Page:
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Antisense transcription, or transcription on the opposite strand of the same genomic locus as another transcript, has been observed in many organisms, including yeast. Several antisense transcripts are known to be conserved across various species of yeast, and a few antisense transcripts are associated with functional regulation of the sense transcript. We detect antisense transcription from approximately 90% of protein-coding genes, and antisense transcription is generally associated with histone modifications indicative of a transcriptionally active state. The pattern of genome-wide antisense transcription in two species of budding yeast, Saccharomyces cerevisiae and S. paradoxus, is widely evolutionarily conserved: Antisense transcripts exhibit conserved expression levels and localization with respect to gene annotations. Regions of genes exhibiting conserved antisense transcription also show less sequence divergence than regions of genes without antisense transcription. These findings provide further support that widespread antisense transcription is functional in yeast, and expand the catalog of putative functional antisense transcripts to include nonpolyadenylated transcripts. Because antisense transcripts are less divergent in sequence than expected, they likely contain sequences important to their function.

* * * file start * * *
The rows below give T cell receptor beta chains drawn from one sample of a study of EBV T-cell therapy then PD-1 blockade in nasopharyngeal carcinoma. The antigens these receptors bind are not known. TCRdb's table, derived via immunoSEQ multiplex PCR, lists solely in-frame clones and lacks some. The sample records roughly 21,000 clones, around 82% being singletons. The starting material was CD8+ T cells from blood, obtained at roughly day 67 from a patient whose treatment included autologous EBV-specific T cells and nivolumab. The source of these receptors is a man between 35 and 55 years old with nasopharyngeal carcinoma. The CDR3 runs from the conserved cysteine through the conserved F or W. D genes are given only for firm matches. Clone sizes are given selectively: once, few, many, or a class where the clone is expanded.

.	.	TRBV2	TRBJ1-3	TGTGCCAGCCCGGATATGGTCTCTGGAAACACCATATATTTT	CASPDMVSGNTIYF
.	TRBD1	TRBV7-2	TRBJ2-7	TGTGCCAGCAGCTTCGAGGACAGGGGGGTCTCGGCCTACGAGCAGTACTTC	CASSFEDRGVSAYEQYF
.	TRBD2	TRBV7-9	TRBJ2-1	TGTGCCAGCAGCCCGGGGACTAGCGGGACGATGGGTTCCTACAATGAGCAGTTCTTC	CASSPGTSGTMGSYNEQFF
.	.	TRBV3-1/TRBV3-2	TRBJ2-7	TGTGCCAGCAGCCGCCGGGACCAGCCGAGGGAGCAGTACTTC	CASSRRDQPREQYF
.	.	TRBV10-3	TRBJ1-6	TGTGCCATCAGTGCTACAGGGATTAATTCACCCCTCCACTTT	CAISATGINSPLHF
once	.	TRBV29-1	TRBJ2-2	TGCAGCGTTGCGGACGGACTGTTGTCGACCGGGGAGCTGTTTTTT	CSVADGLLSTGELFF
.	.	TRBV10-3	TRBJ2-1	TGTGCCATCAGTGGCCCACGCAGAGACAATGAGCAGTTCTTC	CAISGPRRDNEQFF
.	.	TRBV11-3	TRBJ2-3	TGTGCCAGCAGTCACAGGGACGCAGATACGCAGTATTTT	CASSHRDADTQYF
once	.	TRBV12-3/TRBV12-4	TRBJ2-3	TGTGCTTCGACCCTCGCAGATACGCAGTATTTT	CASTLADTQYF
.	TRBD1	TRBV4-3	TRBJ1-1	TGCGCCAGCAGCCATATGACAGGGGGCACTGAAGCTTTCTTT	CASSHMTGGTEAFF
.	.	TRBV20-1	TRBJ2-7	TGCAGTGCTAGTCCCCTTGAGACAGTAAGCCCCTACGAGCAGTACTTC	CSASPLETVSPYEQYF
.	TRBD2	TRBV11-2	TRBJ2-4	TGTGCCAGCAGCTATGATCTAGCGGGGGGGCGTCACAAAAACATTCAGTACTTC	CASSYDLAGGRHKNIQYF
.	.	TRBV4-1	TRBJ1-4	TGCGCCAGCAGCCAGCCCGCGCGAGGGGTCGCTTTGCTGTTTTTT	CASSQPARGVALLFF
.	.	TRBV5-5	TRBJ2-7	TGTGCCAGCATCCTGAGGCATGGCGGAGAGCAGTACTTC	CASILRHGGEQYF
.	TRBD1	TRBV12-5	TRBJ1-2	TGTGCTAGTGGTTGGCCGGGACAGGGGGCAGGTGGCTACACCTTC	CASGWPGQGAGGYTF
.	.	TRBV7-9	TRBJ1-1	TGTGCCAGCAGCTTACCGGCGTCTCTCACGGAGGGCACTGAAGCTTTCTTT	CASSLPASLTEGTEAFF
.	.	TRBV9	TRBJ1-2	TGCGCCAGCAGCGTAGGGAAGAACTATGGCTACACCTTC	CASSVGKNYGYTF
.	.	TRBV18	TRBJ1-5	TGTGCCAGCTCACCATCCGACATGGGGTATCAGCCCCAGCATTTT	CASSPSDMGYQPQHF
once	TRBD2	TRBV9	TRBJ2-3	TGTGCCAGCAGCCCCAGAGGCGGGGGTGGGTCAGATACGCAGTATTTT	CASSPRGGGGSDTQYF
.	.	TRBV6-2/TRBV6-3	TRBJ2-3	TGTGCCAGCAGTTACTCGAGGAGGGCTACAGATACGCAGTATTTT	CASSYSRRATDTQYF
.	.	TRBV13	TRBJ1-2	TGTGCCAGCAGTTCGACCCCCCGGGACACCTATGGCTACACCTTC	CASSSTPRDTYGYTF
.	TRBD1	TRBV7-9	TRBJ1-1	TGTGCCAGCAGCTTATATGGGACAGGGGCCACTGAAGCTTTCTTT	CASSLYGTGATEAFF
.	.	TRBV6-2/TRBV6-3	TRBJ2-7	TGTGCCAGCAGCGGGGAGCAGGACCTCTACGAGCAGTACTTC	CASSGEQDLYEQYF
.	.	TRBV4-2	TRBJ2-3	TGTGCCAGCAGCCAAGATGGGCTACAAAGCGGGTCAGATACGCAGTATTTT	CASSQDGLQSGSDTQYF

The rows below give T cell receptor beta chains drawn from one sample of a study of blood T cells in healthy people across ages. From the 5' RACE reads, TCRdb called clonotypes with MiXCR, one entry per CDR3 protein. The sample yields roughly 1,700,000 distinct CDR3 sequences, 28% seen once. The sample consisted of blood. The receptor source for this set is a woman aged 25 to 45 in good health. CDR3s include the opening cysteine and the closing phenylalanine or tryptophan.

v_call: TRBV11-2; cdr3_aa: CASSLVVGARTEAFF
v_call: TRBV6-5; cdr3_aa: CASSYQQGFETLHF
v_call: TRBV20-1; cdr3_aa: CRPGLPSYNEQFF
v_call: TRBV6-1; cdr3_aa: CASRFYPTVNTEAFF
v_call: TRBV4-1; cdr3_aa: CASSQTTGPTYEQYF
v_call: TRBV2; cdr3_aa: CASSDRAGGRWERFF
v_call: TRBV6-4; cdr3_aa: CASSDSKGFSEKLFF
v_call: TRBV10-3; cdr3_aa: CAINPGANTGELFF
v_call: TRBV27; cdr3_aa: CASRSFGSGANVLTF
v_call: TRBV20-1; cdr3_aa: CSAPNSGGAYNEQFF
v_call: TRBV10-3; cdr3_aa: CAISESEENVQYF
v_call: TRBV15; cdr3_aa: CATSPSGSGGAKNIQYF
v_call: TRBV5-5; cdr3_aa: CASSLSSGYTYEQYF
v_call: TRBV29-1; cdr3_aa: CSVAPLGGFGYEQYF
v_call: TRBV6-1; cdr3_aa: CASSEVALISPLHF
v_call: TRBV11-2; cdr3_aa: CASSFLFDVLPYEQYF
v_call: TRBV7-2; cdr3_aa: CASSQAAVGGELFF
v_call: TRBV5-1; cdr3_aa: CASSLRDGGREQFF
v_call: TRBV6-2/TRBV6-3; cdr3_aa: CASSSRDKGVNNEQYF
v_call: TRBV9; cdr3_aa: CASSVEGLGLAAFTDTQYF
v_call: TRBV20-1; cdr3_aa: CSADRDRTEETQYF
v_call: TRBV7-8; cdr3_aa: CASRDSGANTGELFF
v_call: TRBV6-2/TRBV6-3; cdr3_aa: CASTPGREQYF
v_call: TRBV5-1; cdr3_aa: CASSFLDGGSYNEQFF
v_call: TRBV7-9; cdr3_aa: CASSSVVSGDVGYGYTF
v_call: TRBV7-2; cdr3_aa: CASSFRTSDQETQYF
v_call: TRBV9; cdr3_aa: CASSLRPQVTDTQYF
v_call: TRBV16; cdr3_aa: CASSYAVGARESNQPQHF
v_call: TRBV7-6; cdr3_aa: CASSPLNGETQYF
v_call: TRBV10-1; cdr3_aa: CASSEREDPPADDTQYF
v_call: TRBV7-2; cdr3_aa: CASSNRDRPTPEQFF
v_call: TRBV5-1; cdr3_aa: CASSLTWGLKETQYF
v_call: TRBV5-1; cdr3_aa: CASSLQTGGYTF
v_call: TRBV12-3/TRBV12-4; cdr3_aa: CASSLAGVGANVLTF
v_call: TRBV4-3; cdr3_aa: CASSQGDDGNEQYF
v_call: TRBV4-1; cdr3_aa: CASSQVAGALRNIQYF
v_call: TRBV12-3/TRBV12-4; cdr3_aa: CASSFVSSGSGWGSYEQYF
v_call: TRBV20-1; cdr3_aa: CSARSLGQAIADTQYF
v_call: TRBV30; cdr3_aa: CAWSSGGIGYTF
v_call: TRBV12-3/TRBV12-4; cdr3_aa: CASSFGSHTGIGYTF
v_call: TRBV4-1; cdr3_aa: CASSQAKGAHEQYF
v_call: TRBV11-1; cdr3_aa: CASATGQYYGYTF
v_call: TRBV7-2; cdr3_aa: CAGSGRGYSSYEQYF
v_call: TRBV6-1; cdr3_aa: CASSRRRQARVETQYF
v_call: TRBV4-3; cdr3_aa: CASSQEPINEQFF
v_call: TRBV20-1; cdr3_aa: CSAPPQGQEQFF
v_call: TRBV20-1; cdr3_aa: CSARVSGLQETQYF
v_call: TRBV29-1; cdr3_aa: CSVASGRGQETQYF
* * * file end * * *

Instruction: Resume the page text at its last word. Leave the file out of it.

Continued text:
Aaron J Goodman, Evan R Daugharthy, Junhyong Kim. Pervasive antisense transcription is evolutionarily conserved in budding yeast. Molecular biology and evolution. 2013 Feb;30(2):409-21

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PMID: 23079418

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